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Turn: Washington's Spies - The Complete First Season

Starz / Anchor Bay // Unrated // March 17, 2015
List Price: $59.99 [Buy now and save at Amazon]

Review by Tyler Foster | posted March 11, 2015 | E-mail the Author
Based on Alexander Rose's book Washington's Spies, "Turn: Washington's Spies" is a new dramatic thriller series, set during the American Revolutionary War. Abraham Woodhull (Jamie Bell) is a farmer suffering through hard times. His latest crop is infested with maggots, preventing him from repaying his debt to Selah Strong (Robert Beitzel), who runs a bar with Abraham's former girlfriend Anna (Heather Lind), now Selah's wife. While Abraham is visiting them, a fight breaks out involving a British soldier, and although Abraham's intervention prevents any serious injuries, both he and Selah are arrested. Abraham's father (Kevin R. McNally), a judge, saves him from jail time, and Abraham uses his freedom to slip into North American territory to try to sell his goods. The gambit changes everything: while "behind enemy lines", his old friend Ben Tallmadge (Seth Numrich) asks him to spy on the British for the North Americans. Meanwhile, the soldier from the barfight turns up dead, and Abraham's absence makes him the number one suspect, especially in the eyes of Lt. John Simcoe (Samuel Roukin), who is making unwanted advances toward Anna while Selah is in prison. With no other options, Abraham concocts a story for the British and feeds information to the Americans to get rid of Simcoe, enlisting Anna's help and damaging his relationship with his father, who can tell that Abraham is hiding something.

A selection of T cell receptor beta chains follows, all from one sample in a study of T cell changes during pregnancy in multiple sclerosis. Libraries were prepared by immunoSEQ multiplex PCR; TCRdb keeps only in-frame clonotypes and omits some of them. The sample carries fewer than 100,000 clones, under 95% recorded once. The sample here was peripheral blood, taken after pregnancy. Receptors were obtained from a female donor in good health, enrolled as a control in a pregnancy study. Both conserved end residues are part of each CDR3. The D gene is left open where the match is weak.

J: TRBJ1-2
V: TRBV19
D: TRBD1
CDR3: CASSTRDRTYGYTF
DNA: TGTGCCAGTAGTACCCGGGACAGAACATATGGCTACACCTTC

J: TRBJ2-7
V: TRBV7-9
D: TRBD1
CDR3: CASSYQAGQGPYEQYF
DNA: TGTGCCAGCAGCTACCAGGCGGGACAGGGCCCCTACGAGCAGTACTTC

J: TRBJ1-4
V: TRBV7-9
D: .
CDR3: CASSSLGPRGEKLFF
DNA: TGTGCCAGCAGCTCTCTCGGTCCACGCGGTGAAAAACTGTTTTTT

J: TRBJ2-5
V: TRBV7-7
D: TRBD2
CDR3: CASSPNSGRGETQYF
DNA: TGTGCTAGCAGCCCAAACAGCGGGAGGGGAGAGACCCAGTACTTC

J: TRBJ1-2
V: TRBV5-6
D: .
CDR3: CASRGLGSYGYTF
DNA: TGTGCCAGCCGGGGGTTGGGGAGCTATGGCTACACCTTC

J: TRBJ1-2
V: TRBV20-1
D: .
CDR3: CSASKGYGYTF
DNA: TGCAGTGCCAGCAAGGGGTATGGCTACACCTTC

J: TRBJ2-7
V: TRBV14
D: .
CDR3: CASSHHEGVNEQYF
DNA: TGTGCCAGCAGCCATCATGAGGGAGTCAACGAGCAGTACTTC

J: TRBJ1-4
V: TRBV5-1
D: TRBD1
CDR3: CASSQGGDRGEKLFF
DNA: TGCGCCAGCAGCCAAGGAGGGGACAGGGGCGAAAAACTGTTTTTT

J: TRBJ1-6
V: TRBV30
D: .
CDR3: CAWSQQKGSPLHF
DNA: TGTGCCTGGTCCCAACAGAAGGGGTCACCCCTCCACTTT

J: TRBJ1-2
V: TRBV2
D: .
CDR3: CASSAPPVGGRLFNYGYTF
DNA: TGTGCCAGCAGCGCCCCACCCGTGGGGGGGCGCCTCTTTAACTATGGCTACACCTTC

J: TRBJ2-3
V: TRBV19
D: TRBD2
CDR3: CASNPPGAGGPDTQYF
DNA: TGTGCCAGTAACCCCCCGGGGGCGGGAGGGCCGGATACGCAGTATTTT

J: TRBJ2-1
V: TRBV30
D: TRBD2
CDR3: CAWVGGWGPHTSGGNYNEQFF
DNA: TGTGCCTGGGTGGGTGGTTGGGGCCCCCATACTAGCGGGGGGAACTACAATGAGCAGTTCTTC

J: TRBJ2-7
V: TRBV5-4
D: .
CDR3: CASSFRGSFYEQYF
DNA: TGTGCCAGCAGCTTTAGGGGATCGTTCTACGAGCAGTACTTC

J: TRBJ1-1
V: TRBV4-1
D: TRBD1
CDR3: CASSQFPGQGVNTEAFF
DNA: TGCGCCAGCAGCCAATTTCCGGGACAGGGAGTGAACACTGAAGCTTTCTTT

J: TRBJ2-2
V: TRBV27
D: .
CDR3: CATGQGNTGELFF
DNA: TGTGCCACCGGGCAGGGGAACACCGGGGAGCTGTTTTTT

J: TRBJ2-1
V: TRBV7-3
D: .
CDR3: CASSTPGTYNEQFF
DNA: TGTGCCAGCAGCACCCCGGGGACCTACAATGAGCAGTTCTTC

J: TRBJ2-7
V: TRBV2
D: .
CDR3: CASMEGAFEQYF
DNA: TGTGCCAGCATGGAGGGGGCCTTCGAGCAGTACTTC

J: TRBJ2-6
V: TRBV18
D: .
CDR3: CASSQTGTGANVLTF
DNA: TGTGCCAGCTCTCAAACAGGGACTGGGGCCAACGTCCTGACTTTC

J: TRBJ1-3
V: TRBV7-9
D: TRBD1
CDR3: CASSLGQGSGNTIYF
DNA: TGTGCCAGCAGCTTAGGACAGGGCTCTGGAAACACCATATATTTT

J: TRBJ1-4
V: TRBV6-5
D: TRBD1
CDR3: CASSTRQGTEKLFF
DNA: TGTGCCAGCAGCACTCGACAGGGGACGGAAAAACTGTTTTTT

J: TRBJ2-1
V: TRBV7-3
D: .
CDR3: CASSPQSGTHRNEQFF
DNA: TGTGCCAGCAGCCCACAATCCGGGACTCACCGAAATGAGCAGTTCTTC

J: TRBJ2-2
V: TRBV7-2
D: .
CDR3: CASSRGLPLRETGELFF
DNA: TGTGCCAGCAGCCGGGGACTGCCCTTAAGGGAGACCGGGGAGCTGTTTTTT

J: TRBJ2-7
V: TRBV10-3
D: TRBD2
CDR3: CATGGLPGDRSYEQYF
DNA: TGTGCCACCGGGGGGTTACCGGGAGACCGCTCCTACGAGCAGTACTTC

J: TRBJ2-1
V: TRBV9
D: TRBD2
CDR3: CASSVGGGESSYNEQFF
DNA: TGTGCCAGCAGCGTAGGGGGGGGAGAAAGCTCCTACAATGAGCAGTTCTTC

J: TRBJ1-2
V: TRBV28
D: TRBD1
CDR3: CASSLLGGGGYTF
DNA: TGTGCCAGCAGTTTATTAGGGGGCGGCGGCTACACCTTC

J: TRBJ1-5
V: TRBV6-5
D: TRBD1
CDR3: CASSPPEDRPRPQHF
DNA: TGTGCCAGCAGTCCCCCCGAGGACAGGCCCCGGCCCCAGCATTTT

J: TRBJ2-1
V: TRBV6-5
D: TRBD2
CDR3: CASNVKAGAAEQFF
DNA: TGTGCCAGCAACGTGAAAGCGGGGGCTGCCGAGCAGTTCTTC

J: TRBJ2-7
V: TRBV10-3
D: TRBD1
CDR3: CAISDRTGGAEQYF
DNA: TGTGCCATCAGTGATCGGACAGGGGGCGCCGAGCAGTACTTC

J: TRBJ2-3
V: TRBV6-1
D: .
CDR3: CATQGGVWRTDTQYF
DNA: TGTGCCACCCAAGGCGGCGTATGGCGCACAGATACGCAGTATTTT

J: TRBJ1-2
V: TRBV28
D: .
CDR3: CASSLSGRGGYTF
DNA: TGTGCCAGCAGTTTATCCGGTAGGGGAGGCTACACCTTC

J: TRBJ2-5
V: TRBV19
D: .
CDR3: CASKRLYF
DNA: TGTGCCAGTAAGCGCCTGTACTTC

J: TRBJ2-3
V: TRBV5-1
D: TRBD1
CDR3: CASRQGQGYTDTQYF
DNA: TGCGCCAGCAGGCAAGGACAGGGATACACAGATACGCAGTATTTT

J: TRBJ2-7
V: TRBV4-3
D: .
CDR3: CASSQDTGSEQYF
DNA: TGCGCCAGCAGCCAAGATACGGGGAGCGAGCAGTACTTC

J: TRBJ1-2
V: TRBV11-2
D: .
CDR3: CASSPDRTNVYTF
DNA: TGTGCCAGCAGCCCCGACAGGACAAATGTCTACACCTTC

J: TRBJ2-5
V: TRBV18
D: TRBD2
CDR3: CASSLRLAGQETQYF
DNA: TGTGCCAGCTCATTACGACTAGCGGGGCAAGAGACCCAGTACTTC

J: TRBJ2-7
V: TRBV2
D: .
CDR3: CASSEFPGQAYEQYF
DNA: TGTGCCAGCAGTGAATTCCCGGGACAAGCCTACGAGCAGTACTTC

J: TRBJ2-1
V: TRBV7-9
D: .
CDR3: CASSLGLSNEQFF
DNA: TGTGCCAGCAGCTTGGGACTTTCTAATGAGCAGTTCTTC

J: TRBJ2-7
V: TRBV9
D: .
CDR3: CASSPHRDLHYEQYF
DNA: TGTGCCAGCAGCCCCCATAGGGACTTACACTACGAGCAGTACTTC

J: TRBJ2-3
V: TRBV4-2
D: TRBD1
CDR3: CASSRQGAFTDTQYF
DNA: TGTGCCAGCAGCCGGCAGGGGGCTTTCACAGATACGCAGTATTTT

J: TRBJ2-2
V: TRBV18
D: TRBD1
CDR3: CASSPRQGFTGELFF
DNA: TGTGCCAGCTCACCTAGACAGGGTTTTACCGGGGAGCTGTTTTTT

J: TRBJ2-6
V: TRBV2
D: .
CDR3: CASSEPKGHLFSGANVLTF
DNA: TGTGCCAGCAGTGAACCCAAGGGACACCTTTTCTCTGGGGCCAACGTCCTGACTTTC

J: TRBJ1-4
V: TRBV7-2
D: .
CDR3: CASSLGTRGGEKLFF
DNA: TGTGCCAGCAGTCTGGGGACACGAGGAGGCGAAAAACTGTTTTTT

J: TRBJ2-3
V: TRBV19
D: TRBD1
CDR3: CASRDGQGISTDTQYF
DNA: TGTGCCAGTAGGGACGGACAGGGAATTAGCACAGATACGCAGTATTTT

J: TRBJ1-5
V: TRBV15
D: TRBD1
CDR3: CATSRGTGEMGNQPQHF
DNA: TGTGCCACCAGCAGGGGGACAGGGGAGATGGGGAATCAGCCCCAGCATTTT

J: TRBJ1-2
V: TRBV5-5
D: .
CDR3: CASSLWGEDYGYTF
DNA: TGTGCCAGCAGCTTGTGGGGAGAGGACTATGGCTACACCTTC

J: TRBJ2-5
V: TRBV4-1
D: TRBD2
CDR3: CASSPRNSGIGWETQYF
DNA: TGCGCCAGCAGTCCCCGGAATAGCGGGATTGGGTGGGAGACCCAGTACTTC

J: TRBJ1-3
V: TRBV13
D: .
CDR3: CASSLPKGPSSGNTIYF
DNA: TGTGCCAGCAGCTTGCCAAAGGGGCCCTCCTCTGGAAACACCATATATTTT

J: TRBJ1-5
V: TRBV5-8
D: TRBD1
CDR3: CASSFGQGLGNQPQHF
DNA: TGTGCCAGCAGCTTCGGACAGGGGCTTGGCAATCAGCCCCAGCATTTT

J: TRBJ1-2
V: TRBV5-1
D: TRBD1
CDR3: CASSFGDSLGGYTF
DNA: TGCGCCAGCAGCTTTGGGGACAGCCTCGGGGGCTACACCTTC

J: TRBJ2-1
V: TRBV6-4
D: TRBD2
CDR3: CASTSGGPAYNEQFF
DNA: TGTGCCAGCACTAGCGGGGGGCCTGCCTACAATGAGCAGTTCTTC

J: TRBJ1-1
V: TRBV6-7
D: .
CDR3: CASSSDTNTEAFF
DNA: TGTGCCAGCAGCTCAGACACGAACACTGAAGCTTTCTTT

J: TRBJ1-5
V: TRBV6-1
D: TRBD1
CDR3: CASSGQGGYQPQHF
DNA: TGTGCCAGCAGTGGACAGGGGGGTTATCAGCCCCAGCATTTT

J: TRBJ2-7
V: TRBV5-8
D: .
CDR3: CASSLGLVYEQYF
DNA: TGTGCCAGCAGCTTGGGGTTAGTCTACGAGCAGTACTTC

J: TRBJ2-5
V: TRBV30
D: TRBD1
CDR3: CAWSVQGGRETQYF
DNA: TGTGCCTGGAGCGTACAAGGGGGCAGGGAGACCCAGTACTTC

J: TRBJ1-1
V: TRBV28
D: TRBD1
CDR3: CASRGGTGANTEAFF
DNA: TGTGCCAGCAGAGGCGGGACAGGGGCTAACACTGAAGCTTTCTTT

For whatever reason, I rarely find myself watching historical or period-set TV shows, but "Turn" is a reasonably thrilling first taste of the genre, mining the true story of the Culper Ring as a basis for spy-style thrills. While the character drama on hand often feels unremarkable, the show is blessed with an impressive ensemble cast that give the show just enough personality for it to skate by on its effective suspense and action scenes. It's no surprise that the show feels like a bit of a footnote among AMC's impressive lineup, but the show's renewal for a second season also doesn't seem entirely unwarranted.